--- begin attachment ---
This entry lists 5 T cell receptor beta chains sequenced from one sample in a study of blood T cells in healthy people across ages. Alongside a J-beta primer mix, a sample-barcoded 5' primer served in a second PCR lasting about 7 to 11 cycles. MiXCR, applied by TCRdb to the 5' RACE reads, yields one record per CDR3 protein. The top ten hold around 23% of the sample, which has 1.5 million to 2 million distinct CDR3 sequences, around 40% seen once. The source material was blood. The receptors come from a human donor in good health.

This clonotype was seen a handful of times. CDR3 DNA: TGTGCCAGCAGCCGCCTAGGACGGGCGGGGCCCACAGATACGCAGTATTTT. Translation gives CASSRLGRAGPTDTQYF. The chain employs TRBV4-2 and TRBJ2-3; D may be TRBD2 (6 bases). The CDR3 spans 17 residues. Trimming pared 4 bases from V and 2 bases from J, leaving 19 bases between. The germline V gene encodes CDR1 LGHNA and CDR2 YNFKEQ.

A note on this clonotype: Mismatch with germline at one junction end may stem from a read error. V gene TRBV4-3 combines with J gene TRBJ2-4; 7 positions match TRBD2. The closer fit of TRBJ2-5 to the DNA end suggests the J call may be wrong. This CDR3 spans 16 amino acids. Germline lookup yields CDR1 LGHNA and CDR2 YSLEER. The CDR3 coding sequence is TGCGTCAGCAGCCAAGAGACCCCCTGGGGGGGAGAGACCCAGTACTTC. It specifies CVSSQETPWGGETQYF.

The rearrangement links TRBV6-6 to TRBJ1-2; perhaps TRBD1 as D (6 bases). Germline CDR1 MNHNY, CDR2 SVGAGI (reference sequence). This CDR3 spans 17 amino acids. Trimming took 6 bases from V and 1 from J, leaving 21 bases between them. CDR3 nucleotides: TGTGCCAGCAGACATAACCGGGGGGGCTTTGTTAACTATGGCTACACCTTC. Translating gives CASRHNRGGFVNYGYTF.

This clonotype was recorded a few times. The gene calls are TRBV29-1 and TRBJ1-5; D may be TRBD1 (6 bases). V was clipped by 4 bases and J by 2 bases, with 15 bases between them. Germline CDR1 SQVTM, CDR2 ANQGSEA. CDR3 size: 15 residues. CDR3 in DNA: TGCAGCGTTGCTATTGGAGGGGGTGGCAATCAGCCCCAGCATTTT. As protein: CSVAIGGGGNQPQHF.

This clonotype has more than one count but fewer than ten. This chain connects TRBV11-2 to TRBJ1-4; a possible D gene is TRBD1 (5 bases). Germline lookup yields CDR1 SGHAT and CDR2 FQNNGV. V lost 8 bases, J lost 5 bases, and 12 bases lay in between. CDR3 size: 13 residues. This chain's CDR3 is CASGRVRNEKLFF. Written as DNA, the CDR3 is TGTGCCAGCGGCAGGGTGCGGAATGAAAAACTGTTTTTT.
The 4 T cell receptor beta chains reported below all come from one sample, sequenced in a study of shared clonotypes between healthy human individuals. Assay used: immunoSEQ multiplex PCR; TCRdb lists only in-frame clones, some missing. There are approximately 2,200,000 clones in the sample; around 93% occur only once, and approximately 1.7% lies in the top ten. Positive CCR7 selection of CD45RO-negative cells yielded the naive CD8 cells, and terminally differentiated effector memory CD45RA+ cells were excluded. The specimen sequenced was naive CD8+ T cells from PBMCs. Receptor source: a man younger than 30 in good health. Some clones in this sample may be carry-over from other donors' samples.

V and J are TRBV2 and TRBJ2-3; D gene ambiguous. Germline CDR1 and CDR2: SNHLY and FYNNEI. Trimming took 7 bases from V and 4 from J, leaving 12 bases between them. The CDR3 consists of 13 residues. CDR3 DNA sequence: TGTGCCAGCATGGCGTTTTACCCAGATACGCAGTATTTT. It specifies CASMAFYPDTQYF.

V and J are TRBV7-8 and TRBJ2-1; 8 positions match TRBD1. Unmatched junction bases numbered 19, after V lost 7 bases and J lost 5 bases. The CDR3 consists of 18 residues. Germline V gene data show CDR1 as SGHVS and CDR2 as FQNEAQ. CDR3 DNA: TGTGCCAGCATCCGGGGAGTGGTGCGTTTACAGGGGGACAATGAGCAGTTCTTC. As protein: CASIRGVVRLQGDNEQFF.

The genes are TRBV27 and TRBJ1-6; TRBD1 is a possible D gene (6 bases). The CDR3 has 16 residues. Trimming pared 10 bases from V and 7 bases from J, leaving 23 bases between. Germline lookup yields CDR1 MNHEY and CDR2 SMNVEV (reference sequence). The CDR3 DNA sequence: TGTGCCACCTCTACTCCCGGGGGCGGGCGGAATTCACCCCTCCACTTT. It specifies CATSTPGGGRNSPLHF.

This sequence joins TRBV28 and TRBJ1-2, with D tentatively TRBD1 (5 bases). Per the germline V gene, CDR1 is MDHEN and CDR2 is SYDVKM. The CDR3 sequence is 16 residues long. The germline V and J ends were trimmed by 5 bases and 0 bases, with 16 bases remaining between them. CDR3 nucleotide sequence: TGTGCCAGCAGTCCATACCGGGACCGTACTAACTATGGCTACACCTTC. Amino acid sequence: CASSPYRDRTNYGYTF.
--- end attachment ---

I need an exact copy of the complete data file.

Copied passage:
This entry lists 5 T cell receptor beta chains sequenced from one sample in a study of blood T cells in healthy people across ages. Alongside a J-beta primer mix, a sample-barcoded 5' primer served in a second PCR lasting about 7 to 11 cycles. MiXCR, applied by TCRdb to the 5' RACE reads, yields one record per CDR3 protein. The top ten hold around 23% of the sample, which has 1.5 million to 2 million distinct CDR3 sequences, around 40% seen once. The source material was blood. The receptors come from a human donor in good health.

This clonotype was seen a handful of times. CDR3 DNA: TGTGCCAGCAGCCGCCTAGGACGGGCGGGGCCCACAGATACGCAGTATTTT. Translation gives CASSRLGRAGPTDTQYF. The chain employs TRBV4-2 and TRBJ2-3; D may be TRBD2 (6 bases). The CDR3 spans 17 residues. Trimming pared 4 bases from V and 2 bases from J, leaving 19 bases between. The germline V gene encodes CDR1 LGHNA and CDR2 YNFKEQ.

A note on this clonotype: Mismatch with germline at one junction end may stem from a read error. V gene TRBV4-3 combines with J gene TRBJ2-4; 7 positions match TRBD2. The closer fit of TRBJ2-5 to the DNA end suggests the J call may be wrong. This CDR3 spans 16 amino acids. Germline lookup yields CDR1 LGHNA and CDR2 YSLEER. The CDR3 coding sequence is TGCGTCAGCAGCCAAGAGACCCCCTGGGGGGGAGAGACCCAGTACTTC. It specifies CVSSQETPWGGETQYF.

The rearrangement links TRBV6-6 to TRBJ1-2; perhaps TRBD1 as D (6 bases). Germline CDR1 MNHNY, CDR2 SVGAGI (reference sequence). This CDR3 spans 17 amino acids. Trimming took 6 bases from V and 1 from J, leaving 21 bases between them. CDR3 nucleotides: TGTGCCAGCAGACATAACCGGGGGGGCTTTGTTAACTATGGCTACACCTTC. Translating gives CASRHNRGGFVNYGYTF.

This clonotype was recorded a few times. The gene calls are TRBV29-1 and TRBJ1-5; D may be TRBD1 (6 bases). V was clipped by 4 bases and J by 2 bases, with 15 bases between them. Germline CDR1 SQVTM, CDR2 ANQGSEA. CDR3 size: 15 residues. CDR3 in DNA: TGCAGCGTTGCTATTGGAGGGGGTGGCAATCAGCCCCAGCATTTT. As protein: CSVAIGGGGNQPQHF.

This clonotype has more than one count but fewer than ten. This chain connects TRBV11-2 to TRBJ1-4; a possible D gene is TRBD1 (5 bases). Germline lookup yields CDR1 SGHAT and CDR2 FQNNGV. V lost 8 bases, J lost 5 bases, and 12 bases lay in between. CDR3 size: 13 residues. This chain's CDR3 is CASGRVRNEKLFF. Written as DNA, the CDR3 is TGTGCCAGCGGCAGGGTGCGGAATGAAAAACTGTTTTTT.
The 4 T cell receptor beta chains reported below all come from one sample, sequenced in a study of shared clonotypes between healthy human individuals. Assay used: immunoSEQ multiplex PCR; TCRdb lists only in-frame clones, some missing. There are approximately 2,200,000 clones in the sample; around 93% occur only once, and approximately 1.7% lies in the top ten. Positive CCR7 selection of CD45RO-negative cells yielded the naive CD8 cells, and terminally differentiated effector memory CD45RA+ cells were excluded. The specimen sequenced was naive CD8+ T cells from PBMCs. Receptor source: a man younger than 30 in good health. Some clones in this sample may be carry-over from other donors' samples.

V and J are TRBV2 and TRBJ2-3; D gene ambiguous. Germline CDR1 and CDR2: SNHLY and FYNNEI. Trimming took 7 bases from V and 4 from J, leaving 12 bases between them. The CDR3 consists of 13 residues. CDR3 DNA sequence: TGTGCCAGCATGGCGTTTTACCCAGATACGCAGTATTTT. It specifies CASMAFYPDTQYF.

V and J are TRBV7-8 and TRBJ2-1; 8 positions match TRBD1. Unmatched junction bases numbered 19, after V lost 7 bases and J lost 5 bases. The CDR3 consists of 18 residues. Germline V gene data show CDR1 as SGHVS and CDR2 as FQNEAQ. CDR3 DNA: TGTGCCAGCATCCGGGGAGTGGTGCGTTTACAGGGGGACAATGAGCAGTTCTTC. As protein: CASIRGVVRLQGDNEQFF.

The genes are TRBV27 and TRBJ1-6; TRBD1 is a possible D gene (6 bases). The CDR3 has 16 residues. Trimming pared 10 bases from V and 7 bases from J, leaving 23 bases between. Germline lookup yields CDR1 MNHEY and CDR2 SMNVEV (reference sequence). The CDR3 DNA sequence: TGTGCCACCTCTACTCCCGGGGGCGGGCGGAATTCACCCCTCCACTTT. It specifies CATSTPGGGRNSPLHF.

This sequence joins TRBV28 and TRBJ1-2, with D tentatively TRBD1 (5 bases). Per the germline V gene, CDR1 is MDHEN and CDR2 is SYDVKM. The CDR3 sequence is 16 residues long. The germline V and J ends were trimmed by 5 bases and 0 bases, with 16 bases remaining between them. CDR3 nucleotide sequence: TGTGCCAGCAGTCCATACCGGGACCGTACTAACTATGGCTACACCTTC. Amino acid sequence: CASSPYRDRTNYGYTF.